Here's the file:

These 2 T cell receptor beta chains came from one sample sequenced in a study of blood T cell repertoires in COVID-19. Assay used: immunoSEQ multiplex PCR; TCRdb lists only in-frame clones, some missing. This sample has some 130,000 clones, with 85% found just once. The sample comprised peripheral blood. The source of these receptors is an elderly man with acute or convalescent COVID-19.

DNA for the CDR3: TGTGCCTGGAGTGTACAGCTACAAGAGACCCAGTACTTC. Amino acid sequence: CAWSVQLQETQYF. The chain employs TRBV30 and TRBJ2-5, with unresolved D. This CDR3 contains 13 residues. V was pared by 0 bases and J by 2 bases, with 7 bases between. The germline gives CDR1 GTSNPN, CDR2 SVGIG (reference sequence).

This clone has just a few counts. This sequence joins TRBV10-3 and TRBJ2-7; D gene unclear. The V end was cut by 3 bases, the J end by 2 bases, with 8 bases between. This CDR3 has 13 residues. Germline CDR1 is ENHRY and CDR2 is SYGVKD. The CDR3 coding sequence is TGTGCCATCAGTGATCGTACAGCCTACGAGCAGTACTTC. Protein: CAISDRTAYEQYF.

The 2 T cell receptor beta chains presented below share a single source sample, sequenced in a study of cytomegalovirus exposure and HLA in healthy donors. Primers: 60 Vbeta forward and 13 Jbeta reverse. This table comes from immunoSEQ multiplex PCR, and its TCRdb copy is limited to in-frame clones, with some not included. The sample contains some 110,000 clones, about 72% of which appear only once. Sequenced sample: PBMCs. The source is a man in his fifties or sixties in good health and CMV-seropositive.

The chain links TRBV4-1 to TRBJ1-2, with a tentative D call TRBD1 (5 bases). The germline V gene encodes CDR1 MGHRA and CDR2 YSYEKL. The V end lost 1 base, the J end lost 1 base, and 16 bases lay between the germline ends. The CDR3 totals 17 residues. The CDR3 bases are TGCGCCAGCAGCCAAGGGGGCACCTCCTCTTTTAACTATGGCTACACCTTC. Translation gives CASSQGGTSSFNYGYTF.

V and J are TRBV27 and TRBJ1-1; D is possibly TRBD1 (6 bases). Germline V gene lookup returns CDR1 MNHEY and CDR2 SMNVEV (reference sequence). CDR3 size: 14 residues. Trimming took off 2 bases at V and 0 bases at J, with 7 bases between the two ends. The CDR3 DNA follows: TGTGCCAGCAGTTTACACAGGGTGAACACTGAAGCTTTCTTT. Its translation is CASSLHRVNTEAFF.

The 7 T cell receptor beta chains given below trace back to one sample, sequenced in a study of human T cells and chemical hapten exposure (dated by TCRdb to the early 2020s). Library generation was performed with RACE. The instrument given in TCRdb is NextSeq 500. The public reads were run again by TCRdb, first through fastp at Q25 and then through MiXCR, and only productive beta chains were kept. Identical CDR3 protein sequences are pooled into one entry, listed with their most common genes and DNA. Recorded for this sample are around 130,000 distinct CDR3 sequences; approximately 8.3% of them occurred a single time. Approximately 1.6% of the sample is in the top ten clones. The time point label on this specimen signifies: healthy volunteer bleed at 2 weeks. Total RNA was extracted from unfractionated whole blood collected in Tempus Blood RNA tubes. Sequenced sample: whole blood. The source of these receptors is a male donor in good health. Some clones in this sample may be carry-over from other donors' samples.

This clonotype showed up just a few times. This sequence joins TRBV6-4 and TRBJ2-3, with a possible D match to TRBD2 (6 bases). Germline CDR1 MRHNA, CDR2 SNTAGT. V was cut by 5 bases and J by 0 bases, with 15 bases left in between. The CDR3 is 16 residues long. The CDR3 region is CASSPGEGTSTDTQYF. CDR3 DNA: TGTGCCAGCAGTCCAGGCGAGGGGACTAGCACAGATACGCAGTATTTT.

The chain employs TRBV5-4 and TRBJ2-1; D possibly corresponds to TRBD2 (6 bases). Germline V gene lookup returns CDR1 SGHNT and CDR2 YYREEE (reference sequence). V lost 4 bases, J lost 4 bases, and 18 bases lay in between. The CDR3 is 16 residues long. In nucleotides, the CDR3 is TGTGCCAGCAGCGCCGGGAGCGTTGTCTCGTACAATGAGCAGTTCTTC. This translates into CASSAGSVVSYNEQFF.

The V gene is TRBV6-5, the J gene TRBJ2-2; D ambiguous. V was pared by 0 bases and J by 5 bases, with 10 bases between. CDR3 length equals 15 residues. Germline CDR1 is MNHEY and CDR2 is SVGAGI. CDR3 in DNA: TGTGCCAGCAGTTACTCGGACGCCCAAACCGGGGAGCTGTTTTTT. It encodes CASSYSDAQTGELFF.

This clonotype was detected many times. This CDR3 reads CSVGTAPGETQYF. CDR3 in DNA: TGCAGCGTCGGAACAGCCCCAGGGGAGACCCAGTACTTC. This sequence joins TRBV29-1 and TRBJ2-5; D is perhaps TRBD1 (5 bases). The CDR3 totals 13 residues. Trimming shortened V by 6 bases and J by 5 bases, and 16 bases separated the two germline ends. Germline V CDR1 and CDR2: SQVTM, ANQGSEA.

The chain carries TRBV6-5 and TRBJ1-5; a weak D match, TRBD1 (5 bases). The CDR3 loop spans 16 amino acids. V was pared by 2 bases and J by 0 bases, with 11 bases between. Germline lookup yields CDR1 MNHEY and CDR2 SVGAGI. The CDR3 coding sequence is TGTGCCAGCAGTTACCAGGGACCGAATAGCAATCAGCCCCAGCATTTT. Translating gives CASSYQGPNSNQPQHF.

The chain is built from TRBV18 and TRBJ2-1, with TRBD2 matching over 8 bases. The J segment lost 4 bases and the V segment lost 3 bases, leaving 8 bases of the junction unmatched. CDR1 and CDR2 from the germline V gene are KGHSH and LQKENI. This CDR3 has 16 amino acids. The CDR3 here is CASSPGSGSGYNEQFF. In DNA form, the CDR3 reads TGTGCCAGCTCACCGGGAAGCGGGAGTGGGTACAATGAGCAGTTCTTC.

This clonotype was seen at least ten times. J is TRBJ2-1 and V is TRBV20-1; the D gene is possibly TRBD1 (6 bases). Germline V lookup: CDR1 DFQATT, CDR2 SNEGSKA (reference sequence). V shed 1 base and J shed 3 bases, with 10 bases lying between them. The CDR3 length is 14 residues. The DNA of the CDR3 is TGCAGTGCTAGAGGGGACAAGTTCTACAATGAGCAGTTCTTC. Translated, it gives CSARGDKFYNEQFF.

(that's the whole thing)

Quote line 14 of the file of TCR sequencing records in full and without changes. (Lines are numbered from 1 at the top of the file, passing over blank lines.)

This clonotype was seen at least ten times. J is TRBJ2-1 and V is TRBV20-1; the D gene is possibly TRBD1 (6 bases). Germline V lookup: CDR1 DFQATT, CDR2 SNEGSKA (reference sequence). V shed 1 base and J shed 3 bases, with 10 bases lying between them. The CDR3 length is 14 residues. The DNA of the CDR3 is TGCAGTGCTAGAGGGGACAAGTTCTACAATGAGCAGTTCTTC. Translated, it gives CSARGDKFYNEQFF.